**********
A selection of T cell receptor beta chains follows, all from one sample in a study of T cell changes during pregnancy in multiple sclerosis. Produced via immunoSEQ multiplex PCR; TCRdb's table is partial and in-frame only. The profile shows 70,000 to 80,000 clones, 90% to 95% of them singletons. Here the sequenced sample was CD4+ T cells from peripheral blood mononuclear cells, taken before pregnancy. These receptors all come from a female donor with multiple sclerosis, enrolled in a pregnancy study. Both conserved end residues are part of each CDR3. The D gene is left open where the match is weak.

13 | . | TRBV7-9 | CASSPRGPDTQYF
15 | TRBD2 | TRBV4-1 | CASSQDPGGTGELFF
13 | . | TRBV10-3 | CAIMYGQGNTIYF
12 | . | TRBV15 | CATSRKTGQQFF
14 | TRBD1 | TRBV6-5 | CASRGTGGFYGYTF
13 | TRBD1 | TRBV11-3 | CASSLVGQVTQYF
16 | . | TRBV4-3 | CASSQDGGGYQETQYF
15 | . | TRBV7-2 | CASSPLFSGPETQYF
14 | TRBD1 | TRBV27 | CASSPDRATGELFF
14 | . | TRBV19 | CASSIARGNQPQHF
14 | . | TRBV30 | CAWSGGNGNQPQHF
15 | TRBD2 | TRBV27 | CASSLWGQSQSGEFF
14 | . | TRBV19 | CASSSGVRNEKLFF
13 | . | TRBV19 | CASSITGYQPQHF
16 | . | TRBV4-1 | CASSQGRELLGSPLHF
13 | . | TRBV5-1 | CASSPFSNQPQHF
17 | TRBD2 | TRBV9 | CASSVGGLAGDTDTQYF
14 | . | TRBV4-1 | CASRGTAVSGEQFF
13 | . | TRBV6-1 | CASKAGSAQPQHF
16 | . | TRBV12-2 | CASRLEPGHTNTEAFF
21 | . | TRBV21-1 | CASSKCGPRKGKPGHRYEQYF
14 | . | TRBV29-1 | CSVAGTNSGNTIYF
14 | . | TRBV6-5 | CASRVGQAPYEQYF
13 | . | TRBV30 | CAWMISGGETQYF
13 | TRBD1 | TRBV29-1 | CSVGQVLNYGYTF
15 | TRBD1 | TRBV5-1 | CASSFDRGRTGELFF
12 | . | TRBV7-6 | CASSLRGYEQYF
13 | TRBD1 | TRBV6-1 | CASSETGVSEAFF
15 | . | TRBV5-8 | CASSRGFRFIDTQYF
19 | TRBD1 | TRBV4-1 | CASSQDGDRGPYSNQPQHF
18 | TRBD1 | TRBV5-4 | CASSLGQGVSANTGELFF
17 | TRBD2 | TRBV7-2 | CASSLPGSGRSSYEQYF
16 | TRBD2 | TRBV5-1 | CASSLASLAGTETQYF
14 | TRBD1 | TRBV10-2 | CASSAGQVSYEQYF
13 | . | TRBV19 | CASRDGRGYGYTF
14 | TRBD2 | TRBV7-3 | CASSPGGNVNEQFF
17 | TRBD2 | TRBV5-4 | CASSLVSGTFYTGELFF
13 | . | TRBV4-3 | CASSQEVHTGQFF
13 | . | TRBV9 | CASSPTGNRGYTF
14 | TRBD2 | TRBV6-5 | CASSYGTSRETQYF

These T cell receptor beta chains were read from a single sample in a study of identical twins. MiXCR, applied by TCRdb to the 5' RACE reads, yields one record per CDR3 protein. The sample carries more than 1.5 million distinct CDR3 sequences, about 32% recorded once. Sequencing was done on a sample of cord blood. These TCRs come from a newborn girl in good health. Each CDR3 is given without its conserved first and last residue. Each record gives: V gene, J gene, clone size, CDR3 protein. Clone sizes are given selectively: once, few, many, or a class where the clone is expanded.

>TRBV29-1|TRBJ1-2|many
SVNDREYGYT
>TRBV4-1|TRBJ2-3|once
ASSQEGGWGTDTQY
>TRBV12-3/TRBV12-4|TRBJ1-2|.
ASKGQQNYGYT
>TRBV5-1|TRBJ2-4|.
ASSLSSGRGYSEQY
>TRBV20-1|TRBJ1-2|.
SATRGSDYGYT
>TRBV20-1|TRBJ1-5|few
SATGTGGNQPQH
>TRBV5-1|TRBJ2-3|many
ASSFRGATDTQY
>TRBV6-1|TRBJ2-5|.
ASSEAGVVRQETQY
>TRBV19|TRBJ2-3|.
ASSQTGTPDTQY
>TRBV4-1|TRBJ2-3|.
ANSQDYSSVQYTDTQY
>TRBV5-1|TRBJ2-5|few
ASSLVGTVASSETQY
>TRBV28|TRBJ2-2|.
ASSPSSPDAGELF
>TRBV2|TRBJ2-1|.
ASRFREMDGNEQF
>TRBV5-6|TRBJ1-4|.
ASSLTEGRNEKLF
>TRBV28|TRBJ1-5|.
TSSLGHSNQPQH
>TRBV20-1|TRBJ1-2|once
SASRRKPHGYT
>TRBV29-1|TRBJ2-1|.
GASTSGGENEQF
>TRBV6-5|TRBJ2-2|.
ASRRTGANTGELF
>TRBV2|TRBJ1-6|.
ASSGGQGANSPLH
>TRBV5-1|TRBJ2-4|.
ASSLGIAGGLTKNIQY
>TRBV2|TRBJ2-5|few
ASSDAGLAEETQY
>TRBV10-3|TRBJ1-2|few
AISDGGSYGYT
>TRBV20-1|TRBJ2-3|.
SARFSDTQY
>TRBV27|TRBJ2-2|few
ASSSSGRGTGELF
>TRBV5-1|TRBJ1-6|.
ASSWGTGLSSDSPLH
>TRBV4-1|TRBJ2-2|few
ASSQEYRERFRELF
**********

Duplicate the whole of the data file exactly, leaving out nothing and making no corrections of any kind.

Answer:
A selection of T cell receptor beta chains follows, all from one sample in a study of T cell changes during pregnancy in multiple sclerosis. Produced via immunoSEQ multiplex PCR; TCRdb's table is partial and in-frame only. The profile shows 70,000 to 80,000 clones, 90% to 95% of them singletons. Here the sequenced sample was CD4+ T cells from peripheral blood mononuclear cells, taken before pregnancy. These receptors all come from a female donor with multiple sclerosis, enrolled in a pregnancy study. Both conserved end residues are part of each CDR3. The D gene is left open where the match is weak.

13 | . | TRBV7-9 | CASSPRGPDTQYF
15 | TRBD2 | TRBV4-1 | CASSQDPGGTGELFF
13 | . | TRBV10-3 | CAIMYGQGNTIYF
12 | . | TRBV15 | CATSRKTGQQFF
14 | TRBD1 | TRBV6-5 | CASRGTGGFYGYTF
13 | TRBD1 | TRBV11-3 | CASSLVGQVTQYF
16 | . | TRBV4-3 | CASSQDGGGYQETQYF
15 | . | TRBV7-2 | CASSPLFSGPETQYF
14 | TRBD1 | TRBV27 | CASSPDRATGELFF
14 | . | TRBV19 | CASSIARGNQPQHF
14 | . | TRBV30 | CAWSGGNGNQPQHF
15 | TRBD2 | TRBV27 | CASSLWGQSQSGEFF
14 | . | TRBV19 | CASSSGVRNEKLFF
13 | . | TRBV19 | CASSITGYQPQHF
16 | . | TRBV4-1 | CASSQGRELLGSPLHF
13 | . | TRBV5-1 | CASSPFSNQPQHF
17 | TRBD2 | TRBV9 | CASSVGGLAGDTDTQYF
14 | . | TRBV4-1 | CASRGTAVSGEQFF
13 | . | TRBV6-1 | CASKAGSAQPQHF
16 | . | TRBV12-2 | CASRLEPGHTNTEAFF
21 | . | TRBV21-1 | CASSKCGPRKGKPGHRYEQYF
14 | . | TRBV29-1 | CSVAGTNSGNTIYF
14 | . | TRBV6-5 | CASRVGQAPYEQYF
13 | . | TRBV30 | CAWMISGGETQYF
13 | TRBD1 | TRBV29-1 | CSVGQVLNYGYTF
15 | TRBD1 | TRBV5-1 | CASSFDRGRTGELFF
12 | . | TRBV7-6 | CASSLRGYEQYF
13 | TRBD1 | TRBV6-1 | CASSETGVSEAFF
15 | . | TRBV5-8 | CASSRGFRFIDTQYF
19 | TRBD1 | TRBV4-1 | CASSQDGDRGPYSNQPQHF
18 | TRBD1 | TRBV5-4 | CASSLGQGVSANTGELFF
17 | TRBD2 | TRBV7-2 | CASSLPGSGRSSYEQYF
16 | TRBD2 | TRBV5-1 | CASSLASLAGTETQYF
14 | TRBD1 | TRBV10-2 | CASSAGQVSYEQYF
13 | . | TRBV19 | CASRDGRGYGYTF
14 | TRBD2 | TRBV7-3 | CASSPGGNVNEQFF
17 | TRBD2 | TRBV5-4 | CASSLVSGTFYTGELFF
13 | . | TRBV4-3 | CASSQEVHTGQFF
13 | . | TRBV9 | CASSPTGNRGYTF
14 | TRBD2 | TRBV6-5 | CASSYGTSRETQYF

These T cell receptor beta chains were read from a single sample in a study of identical twins. MiXCR, applied by TCRdb to the 5' RACE reads, yields one record per CDR3 protein. The sample carries more than 1.5 million distinct CDR3 sequences, about 32% recorded once. Sequencing was done on a sample of cord blood. These TCRs come from a newborn girl in good health. Each CDR3 is given without its conserved first and last residue. Each record gives: V gene, J gene, clone size, CDR3 protein. Clone sizes are given selectively: once, few, many, or a class where the clone is expanded.

>TRBV29-1|TRBJ1-2|many
SVNDREYGYT
>TRBV4-1|TRBJ2-3|once
ASSQEGGWGTDTQY
>TRBV12-3/TRBV12-4|TRBJ1-2|.
ASKGQQNYGYT
>TRBV5-1|TRBJ2-4|.
ASSLSSGRGYSEQY
>TRBV20-1|TRBJ1-2|.
SATRGSDYGYT
>TRBV20-1|TRBJ1-5|few
SATGTGGNQPQH
>TRBV5-1|TRBJ2-3|many
ASSFRGATDTQY
>TRBV6-1|TRBJ2-5|.
ASSEAGVVRQETQY
>TRBV19|TRBJ2-3|.
ASSQTGTPDTQY
>TRBV4-1|TRBJ2-3|.
ANSQDYSSVQYTDTQY
>TRBV5-1|TRBJ2-5|few
ASSLVGTVASSETQY
>TRBV28|TRBJ2-2|.
ASSPSSPDAGELF
>TRBV2|TRBJ2-1|.
ASRFREMDGNEQF
>TRBV5-6|TRBJ1-4|.
ASSLTEGRNEKLF
>TRBV28|TRBJ1-5|.
TSSLGHSNQPQH
>TRBV20-1|TRBJ1-2|once
SASRRKPHGYT
>TRBV29-1|TRBJ2-1|.
GASTSGGENEQF
>TRBV6-5|TRBJ2-2|.
ASRRTGANTGELF
>TRBV2|TRBJ1-6|.
ASSGGQGANSPLH
>TRBV5-1|TRBJ2-4|.
ASSLGIAGGLTKNIQY
>TRBV2|TRBJ2-5|few
ASSDAGLAEETQY
>TRBV10-3|TRBJ1-2|few
AISDGGSYGYT
>TRBV20-1|TRBJ2-3|.
SARFSDTQY
>TRBV27|TRBJ2-2|few
ASSSSGRGTGELF
>TRBV5-1|TRBJ1-6|.
ASSWGTGLSSDSPLH
>TRBV4-1|TRBJ2-2|few
ASSQEYRERFRELF